By Steve Newton
“Okay, let’s correct that,” says Malmsteen when I mention that Wikipedia names the six-string legend from Deep Purple as “his most important guitar influence”. “Have you read my book?” he asks from a tour stop in Cleveland. “I released a memoir last year called Relentless, and everything that you have ever heard about me is put to rest in that. It includes all the personal stuff, the technical stuff, equipment, musical journey, you know.
“I grew up in Sweden, and in Sweden it’s, like, a socialist country—we didn’t have anything. It’s black and white, everything. One TV channel. And my sister gave me Deep Purple’s Fireball for my eighth birthday, so I was eight years old in a country that didn’t have any media anywhere, so of course the impact was amazing, to hear that music. By two years later I knew how to play everything note for note—Made in Japan, all this—but I became frustrated with the fact that it was all pentatonic scales. Pentatonic blues scales are what guitar players play, and I got really frustrated with that because I was playing all the time.”
As Malmsteen explains, he didn’t find a respite from his pentatonic blues until the same sibling who turned him on to Purple brought home some early Genesis records.
“They have much more interesting chord structures and melodies and much more difficult things to actually learn and play,” he relates. “So then I realized that that’s actually mostly baroque classical music that Tony Banks, the keyboard player in that band, brought in. So I went direct to the source and started listening to Bach and Vivaldi and then eventually Nicolo Paganini. My whole style is based on baroque classical music and the virtuoso violin of Nicolo Paganini. That is what I do with Marshall stacks and Stratocasters.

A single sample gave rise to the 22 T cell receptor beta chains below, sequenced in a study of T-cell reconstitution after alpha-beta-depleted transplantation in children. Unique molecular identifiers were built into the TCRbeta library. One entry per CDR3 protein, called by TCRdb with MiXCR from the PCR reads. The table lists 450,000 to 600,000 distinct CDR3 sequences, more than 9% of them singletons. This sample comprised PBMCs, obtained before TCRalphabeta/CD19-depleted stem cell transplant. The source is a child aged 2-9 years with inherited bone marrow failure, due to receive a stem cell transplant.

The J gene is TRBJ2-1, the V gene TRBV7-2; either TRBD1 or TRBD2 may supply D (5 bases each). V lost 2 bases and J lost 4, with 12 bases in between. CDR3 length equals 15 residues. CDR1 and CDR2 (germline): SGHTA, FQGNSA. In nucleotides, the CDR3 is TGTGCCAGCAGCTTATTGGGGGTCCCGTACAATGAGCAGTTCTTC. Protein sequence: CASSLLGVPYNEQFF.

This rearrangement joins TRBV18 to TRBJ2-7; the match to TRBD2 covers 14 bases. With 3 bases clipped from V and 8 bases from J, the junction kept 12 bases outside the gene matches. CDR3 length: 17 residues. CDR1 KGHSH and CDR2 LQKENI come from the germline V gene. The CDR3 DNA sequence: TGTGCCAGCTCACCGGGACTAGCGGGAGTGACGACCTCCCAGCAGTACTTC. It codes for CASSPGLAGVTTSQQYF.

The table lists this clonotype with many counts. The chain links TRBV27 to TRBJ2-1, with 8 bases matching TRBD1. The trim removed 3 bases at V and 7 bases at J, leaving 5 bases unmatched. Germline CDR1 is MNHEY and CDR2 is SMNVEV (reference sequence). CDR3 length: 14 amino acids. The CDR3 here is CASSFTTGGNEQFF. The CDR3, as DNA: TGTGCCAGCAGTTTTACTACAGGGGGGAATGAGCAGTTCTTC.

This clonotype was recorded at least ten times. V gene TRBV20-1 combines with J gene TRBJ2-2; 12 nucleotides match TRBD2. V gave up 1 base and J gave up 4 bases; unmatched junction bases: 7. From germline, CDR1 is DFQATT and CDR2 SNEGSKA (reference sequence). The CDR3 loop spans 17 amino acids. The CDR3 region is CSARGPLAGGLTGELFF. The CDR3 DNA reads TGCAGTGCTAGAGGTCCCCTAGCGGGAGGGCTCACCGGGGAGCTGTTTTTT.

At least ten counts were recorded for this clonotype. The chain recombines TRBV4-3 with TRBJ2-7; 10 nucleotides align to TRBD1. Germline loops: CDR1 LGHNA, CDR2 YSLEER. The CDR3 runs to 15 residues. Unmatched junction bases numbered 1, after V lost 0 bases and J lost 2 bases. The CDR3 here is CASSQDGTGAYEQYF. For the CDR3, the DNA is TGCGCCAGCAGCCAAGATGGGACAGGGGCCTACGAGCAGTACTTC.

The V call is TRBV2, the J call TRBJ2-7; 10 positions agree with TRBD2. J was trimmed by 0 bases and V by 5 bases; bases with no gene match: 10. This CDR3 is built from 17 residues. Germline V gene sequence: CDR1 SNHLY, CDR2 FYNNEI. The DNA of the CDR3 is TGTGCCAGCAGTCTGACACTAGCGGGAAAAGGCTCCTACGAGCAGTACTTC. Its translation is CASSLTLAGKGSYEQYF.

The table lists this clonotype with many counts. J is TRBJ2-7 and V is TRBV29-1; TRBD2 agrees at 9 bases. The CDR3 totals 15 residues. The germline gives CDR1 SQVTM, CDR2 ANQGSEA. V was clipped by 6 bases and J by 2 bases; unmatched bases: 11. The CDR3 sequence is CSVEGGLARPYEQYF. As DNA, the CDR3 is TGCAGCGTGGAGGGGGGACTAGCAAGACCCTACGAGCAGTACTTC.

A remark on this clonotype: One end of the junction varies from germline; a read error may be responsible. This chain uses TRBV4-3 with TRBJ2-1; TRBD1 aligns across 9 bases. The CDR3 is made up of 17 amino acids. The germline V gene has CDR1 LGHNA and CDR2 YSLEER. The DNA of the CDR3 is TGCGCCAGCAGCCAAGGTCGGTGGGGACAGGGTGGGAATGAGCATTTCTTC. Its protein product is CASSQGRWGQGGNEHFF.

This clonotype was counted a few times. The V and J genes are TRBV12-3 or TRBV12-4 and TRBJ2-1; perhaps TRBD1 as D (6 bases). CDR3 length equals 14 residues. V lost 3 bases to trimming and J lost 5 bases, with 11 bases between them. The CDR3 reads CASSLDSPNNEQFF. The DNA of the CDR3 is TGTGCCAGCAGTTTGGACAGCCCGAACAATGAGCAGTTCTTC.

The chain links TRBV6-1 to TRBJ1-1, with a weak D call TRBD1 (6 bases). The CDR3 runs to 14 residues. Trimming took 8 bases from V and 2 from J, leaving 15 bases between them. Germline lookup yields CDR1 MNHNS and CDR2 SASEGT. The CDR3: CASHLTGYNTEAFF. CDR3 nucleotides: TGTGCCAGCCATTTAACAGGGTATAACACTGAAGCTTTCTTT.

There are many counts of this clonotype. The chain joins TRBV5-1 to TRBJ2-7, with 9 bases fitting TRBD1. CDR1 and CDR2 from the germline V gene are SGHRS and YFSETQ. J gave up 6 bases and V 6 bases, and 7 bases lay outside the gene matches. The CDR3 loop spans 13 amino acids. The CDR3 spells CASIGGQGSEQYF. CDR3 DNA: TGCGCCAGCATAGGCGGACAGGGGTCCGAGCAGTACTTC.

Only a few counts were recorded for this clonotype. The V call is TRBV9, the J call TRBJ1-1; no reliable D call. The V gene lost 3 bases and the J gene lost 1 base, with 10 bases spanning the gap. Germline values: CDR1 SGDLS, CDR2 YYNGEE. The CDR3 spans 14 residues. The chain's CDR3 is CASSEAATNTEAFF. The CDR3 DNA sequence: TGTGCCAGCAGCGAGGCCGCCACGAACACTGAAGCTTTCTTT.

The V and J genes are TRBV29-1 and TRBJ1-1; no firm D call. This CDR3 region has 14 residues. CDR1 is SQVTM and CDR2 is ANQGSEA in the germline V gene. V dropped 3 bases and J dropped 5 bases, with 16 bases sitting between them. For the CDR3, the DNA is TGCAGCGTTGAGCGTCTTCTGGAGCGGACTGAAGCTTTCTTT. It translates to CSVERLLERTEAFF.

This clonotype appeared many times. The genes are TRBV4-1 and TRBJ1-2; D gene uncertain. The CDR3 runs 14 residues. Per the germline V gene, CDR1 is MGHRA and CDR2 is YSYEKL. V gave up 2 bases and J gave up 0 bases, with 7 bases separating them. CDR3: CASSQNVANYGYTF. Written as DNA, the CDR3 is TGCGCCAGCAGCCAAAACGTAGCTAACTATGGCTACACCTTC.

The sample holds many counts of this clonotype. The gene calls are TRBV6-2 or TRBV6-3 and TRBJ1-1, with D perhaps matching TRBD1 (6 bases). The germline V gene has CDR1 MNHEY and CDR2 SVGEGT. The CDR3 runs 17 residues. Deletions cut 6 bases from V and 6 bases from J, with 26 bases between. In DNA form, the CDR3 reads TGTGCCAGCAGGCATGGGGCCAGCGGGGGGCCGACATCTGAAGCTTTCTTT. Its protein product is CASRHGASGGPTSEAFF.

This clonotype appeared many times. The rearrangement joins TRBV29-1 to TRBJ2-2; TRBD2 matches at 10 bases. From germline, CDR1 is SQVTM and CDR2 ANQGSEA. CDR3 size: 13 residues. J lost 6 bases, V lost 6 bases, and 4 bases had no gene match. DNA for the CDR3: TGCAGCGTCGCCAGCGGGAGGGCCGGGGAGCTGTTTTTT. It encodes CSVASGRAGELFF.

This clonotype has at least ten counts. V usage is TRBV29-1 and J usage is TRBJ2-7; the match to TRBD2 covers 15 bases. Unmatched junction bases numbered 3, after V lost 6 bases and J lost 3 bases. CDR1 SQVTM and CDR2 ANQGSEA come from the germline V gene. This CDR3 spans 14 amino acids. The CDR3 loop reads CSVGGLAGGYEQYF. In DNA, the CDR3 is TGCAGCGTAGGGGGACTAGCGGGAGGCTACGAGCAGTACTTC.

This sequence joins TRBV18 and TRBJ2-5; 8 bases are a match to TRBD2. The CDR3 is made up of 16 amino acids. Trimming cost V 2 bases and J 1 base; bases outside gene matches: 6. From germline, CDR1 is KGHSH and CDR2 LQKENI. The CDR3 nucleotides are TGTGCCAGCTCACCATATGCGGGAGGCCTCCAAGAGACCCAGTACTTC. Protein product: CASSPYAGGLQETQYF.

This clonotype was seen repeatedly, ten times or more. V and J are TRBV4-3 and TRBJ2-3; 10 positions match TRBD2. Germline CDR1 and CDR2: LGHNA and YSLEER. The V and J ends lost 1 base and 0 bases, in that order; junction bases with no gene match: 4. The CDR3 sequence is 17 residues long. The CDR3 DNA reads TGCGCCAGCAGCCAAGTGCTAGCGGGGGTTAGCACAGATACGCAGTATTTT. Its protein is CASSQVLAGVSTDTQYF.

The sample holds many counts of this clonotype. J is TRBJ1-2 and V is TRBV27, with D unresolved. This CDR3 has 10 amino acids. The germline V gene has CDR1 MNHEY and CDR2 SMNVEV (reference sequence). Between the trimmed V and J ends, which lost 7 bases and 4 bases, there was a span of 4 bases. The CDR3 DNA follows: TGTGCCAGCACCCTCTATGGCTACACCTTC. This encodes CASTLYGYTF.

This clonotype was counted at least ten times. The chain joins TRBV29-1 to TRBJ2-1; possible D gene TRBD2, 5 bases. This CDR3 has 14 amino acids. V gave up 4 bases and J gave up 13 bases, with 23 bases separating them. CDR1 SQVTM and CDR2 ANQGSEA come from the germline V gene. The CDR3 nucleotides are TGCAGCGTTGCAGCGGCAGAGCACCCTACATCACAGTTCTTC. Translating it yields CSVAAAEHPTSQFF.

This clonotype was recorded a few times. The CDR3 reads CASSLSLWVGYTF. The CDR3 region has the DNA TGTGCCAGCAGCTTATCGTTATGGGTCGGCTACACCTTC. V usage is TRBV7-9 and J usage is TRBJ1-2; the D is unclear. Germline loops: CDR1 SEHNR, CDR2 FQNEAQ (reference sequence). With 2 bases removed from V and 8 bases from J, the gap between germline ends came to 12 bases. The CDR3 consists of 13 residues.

“So I have absolutely no influence from Ritchie Blackmore at all,” he concludes. “Nothing.”
So much for the accuracy of the world’s free encyclopedia. But what about its sordid details regarding Malmsteen holding his fiancée hostage at gunpoint, or being involved in that drunken airplane incident?
“Those two things are not true,” he stresses. “Having said that, yes, I was a bit of a wildman.”
What we can confirm about Malmsteen—or his current Guitar Gods tour with Guns N’ Roses guitarist Bumblefoot, instro-rock ace Gary Hoey, and former Scorpions axeman Uli Jon Roth—is that Roth has to sit out all the tour’s North American dates due to visa problems. So he won’t be fretting up a storm when the tour hits Richmond’s River Rock Show Theatre this Saturday.
“I think he’s amazing,” notes Malmsteen, “and I think it’s a shame that he can’t come along. But this is not [about] one person, this is an event, this is a big crazy guitar thing. And everybody brings something. I do what I do, and Bumblefoot does what he does, and Gary Hoey does what he does. And then we play together and jam, so it’s really good, you know.”